Maria Cristina Kiehr
The Argentian soprano, Maria Cristina Kiehr, born to Danish descendents, received her early musical training in Argentina. She studied the violin as a child, in the city of Tandil in Argentina, but at the age of 17, she discovered her soft, amazing soprano and her love of Baroque music. The discovery led to a fast change: After only a year of singing lessons, in 1983, she went to Europe, to the leading institute in the revolution seeking authenticity in the performance of Early Music: the Schola Cantorum Basiliensis, and studied under René Jacobs. Later she said: “he is the musician who has had the most influence on me”. At the same time she took courses in vocal technique with Eva Krasnai.
Maria Cristina Kiehr is an all-European artist, and Switzerland is still her home. Kiehr is married to a cellist, Orlando Theuler. From Basel, she travels to performances in many countries, with the best conductors in the field. She is incontestably one of today’s leading vocal artists in the field of Baroque music and has appeared throughout the world in concerts and recordings with celebrated conductors, like René Jacobs, Jordi Savall, Nikolaus Harnoncourt, Philippe Herreweghe, Frans Brüggen, Gustav Leonhardt, Konrad Junghänel, and with orchestras and ensembles specializing in the Baroque music field, as Concerto Vocale Leipzig, La Fenice, Cantus Cölln, Ensemble Vocal Européen, Hespèrion XX, Elyma, Nederlands Kamerkoor, Concerto Köln, Ensemble 415, etc.
Maria Cristina Kiehr is particularly interested in early Baroque music. She is co-founder of the ensembles “La Colombina”, “Daedalus” and “Concerto Soave”. From the start of her career, she was attracted by integration as a singer alongside other singers and musicians, within the polyphonic texture. Later she moved to a somewhat different phase, and is turning more to the solo route.
In 1988 Maria Cristina Kiehr made her opera début in Innsbruck in Cavalli’s Giasone under René Jacobs. She has also sung in L’Incoronazione di Poppea, Orontea, and Dido and Aeneas (Purcell) under René Jacobs, Dafne (Gagliano), L’Orfeo (Monteverdi) and Il ritorno d’Ulisse in patria (Monteverdi) under Gabriel Garrido, as well as the title role in Dorillo in Tempe (Antonio Vivaldi) under Gilbert Bezzina and Il schiavo di sua moglie (Provenzale) under Toni Florio. Her operatic repertoire encompasses also works by Georg Philipp Telemann (Orpheus), Blow (Venus y Adonis), Glück (Orphée et Euridice), Cesti (L’Orontea), Haydn (Orlando Palladino); she has also recorded most of these works.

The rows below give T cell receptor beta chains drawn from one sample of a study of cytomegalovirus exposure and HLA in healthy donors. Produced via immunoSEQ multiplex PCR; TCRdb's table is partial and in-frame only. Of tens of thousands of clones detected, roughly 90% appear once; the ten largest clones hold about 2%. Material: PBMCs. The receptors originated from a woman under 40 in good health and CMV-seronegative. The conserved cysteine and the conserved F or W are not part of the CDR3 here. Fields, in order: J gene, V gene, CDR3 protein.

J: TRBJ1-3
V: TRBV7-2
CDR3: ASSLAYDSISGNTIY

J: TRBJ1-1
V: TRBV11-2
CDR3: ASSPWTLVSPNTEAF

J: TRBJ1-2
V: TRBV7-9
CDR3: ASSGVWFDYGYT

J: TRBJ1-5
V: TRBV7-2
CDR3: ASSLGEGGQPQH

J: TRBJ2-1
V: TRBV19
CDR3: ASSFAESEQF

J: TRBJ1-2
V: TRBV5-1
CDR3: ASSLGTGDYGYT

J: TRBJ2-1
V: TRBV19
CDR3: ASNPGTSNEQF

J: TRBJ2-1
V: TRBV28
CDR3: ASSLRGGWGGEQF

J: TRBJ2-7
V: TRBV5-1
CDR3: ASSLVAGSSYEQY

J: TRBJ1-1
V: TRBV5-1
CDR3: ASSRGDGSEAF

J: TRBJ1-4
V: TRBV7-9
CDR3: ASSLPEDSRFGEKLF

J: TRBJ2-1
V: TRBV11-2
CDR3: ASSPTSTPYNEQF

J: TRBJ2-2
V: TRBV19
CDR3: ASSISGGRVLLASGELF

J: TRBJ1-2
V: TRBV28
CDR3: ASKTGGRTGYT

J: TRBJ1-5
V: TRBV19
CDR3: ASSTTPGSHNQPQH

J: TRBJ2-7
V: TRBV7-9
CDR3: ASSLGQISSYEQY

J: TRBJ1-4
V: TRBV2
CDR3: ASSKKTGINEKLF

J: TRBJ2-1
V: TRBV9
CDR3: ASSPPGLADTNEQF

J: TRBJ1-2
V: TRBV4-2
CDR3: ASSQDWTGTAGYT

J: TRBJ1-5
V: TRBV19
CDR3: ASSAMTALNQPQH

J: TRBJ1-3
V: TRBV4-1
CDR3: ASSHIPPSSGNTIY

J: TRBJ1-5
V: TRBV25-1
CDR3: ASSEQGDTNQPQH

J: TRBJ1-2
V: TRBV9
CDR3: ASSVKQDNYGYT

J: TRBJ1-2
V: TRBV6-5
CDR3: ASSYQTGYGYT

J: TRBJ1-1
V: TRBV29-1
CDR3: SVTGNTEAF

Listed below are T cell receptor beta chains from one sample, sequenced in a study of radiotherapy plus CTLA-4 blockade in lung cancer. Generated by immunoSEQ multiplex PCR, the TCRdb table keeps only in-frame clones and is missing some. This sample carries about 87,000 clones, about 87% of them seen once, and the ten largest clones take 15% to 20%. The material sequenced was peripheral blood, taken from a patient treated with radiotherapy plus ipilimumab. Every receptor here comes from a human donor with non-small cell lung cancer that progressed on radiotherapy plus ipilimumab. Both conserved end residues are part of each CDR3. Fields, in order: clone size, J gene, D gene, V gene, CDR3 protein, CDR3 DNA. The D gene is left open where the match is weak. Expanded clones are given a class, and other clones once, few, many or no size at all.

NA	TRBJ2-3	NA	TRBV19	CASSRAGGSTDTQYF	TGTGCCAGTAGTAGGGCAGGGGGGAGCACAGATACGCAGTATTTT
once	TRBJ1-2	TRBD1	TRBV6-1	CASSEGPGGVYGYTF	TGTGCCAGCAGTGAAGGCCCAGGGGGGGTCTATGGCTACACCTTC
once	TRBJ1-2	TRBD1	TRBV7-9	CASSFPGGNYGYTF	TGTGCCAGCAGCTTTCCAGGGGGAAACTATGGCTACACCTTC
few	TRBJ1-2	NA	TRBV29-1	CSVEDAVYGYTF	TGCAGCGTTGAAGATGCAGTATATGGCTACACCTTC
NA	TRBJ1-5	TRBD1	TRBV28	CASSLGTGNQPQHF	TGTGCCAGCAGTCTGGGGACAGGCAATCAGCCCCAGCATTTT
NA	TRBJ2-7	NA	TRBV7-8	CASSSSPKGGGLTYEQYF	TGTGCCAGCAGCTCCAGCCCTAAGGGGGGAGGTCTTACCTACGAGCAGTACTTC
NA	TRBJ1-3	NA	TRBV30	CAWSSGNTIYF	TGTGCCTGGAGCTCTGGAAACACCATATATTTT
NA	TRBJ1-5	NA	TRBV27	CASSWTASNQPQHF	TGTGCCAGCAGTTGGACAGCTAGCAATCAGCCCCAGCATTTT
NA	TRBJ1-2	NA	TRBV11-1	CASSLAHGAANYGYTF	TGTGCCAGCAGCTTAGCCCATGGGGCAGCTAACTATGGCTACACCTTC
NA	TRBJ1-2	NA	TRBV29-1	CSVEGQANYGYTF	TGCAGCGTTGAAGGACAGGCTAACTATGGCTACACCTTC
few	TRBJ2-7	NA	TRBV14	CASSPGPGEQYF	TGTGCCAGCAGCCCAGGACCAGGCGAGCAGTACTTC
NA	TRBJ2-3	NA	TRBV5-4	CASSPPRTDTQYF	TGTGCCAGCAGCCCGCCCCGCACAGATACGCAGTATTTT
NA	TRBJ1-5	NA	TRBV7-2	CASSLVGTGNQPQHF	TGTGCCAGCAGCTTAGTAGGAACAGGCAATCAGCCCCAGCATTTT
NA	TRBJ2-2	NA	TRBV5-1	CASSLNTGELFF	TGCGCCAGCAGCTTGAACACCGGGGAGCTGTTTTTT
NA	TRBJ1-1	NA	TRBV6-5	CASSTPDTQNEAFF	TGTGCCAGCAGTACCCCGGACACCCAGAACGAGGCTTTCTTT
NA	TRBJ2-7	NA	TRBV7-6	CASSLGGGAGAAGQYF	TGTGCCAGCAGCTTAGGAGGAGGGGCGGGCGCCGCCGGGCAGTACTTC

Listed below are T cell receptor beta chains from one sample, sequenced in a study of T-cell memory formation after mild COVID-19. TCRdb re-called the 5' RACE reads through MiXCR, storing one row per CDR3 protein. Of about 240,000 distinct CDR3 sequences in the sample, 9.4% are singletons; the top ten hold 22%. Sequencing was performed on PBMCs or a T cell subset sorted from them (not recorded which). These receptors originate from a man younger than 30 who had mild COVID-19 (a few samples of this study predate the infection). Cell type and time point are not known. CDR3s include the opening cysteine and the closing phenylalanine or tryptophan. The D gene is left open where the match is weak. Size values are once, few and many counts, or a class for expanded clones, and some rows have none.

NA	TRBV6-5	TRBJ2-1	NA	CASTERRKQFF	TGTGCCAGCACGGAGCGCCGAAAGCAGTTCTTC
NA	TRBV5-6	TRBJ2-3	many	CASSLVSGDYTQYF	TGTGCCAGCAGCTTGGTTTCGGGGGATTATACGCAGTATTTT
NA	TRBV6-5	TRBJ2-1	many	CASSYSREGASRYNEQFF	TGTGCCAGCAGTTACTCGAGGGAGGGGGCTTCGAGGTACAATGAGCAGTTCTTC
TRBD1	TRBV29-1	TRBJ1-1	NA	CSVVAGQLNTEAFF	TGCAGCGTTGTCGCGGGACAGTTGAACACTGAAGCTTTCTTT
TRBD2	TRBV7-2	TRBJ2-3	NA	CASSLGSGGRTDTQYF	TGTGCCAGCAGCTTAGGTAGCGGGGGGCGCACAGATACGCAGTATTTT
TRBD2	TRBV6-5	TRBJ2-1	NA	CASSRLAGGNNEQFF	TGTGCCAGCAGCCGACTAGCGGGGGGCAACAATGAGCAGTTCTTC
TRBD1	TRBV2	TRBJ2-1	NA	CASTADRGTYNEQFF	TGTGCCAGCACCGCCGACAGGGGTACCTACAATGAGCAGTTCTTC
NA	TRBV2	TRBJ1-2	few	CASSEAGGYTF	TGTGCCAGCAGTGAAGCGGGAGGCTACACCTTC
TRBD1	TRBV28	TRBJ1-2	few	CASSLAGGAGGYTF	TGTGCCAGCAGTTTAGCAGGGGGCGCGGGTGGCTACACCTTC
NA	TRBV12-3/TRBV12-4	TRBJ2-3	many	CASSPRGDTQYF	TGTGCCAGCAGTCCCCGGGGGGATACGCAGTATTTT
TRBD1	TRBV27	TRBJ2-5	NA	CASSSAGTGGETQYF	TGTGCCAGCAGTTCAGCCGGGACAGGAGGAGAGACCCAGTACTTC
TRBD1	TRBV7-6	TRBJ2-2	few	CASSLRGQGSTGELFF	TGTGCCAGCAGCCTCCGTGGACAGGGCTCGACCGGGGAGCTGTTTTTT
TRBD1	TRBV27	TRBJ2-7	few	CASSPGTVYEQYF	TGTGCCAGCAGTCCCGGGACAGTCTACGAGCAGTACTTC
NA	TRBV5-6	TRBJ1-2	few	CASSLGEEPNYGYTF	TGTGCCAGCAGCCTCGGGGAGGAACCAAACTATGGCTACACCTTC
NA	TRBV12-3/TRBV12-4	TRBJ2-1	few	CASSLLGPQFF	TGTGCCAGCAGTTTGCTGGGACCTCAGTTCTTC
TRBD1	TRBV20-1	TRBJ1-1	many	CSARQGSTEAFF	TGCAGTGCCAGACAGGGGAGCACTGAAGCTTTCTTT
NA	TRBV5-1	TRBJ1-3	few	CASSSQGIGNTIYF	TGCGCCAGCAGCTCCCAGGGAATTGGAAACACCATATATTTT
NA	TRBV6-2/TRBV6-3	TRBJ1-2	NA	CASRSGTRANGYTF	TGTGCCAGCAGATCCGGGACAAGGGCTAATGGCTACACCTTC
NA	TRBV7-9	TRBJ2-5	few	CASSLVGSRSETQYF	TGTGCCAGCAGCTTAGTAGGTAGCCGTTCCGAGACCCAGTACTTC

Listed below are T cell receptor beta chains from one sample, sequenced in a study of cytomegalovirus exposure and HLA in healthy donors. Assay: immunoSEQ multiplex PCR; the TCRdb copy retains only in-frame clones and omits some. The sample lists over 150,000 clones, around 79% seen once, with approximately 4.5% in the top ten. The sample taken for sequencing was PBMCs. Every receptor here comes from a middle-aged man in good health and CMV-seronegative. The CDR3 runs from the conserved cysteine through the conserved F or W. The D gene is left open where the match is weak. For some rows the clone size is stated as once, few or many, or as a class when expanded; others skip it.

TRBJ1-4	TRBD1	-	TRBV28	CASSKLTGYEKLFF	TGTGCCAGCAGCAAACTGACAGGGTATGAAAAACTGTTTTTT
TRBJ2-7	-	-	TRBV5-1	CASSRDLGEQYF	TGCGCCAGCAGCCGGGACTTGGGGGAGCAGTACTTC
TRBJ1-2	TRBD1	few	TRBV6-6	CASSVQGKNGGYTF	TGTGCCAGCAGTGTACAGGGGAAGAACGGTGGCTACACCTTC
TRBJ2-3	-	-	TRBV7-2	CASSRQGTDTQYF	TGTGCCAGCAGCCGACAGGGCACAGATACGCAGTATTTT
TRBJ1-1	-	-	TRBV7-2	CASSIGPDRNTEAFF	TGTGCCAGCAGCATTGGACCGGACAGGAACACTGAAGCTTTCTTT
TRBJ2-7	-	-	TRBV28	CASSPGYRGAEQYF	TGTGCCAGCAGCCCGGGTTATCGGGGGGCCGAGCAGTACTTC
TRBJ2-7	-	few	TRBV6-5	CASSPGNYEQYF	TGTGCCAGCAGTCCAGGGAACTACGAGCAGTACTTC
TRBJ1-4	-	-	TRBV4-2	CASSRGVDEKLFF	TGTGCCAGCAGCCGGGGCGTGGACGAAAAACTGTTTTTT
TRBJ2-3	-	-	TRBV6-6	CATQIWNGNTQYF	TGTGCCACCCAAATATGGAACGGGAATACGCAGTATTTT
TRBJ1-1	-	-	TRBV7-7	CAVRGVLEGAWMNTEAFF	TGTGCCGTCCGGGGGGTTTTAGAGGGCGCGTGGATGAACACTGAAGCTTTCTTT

Maria Cristina Kiehr sang the part of Mary Magdalen in Antonio Caldara’s oratorio Maddalena ai piedi di Cristo and took part in the new recording of Monteverdi’s Vespro della Beata Vergine, both under René Jacobs, and both of which were greeted with universal acclaim.
One example of this new career path is a wonderful CD containing motets by Monteverdi, “Pianto della Madonna.” Another example is her new CD, with the same musicians, devoted to Sicilian composer Sigismondo D’India, also from the early Baroque period
Potter's multifarious musical collaborators include lutenists Ariel Abramovich and Jacob Heringman, the Dowland Project with John Surman and Milos Valent, the composer Ambrose Field and the Conductus Ensemble with fellow tenors Christopher O'Gorman and Rogers Covey-Crump. A writer and scholar as well as a singer, he has published four books on singing and is a former British Library Edison Fellow. He is Reader Emeritus in Music at the University of York, having left the university in 2010 to focus on his portfolio of freelance projects. His non-performing activities have included publishing articles and research papers, examining doctoral theses in Europe and the UK and coaching ensembles in Europe and the USA.
John's eclectic performing experience has ranged from first performances of works by Berio, Stockhausen, James Dillon, Arvo Pärt, Gavin Bryars and Michael Finnissy to backing vocals for Manfred Mann, Mike Oldfield and The Who (among others). Red Byrd, the group he founded with bass Richard Wistreich, recorded music as diverse as Monteverdi (both straight and with electric guitars), Leonin (3 albums for Hyperion) and John Paul Jones (for Factory Records). He was a major contributor to the Hilliard Ensemble's Officium project (for which he has five gold discs), and subsequently developed many of the ideas in The Dowland Project's four albums for ECM. He also produced the first three ECM albums by the Scandinavian Trio Mediaeval.
Current projects include Alternative History, an ensemble with Anna Maria Friman, Ariel Abramovich and Jacob Heringman rooted in the 17th century performance of renaissance polyphony (as on the ECM Secret History album) but including new music for voices & lutes by Sting, Genesis keyboardist Tony Banks, Led Zeppelin bassist John Paul Jones, and early twentieth century composers (as featured on the ECM recording Amores Pasados). The Conductus ensemble has released three CDs on Hyperion and is exploring new 14th century repertoires, and John's programmes with lutenists Ariel Abramovich and Jacob Heringman focus on the farther shores of the renaissance and the jazz-like 17th century 'division' repertoire - from Ford to Ferrari.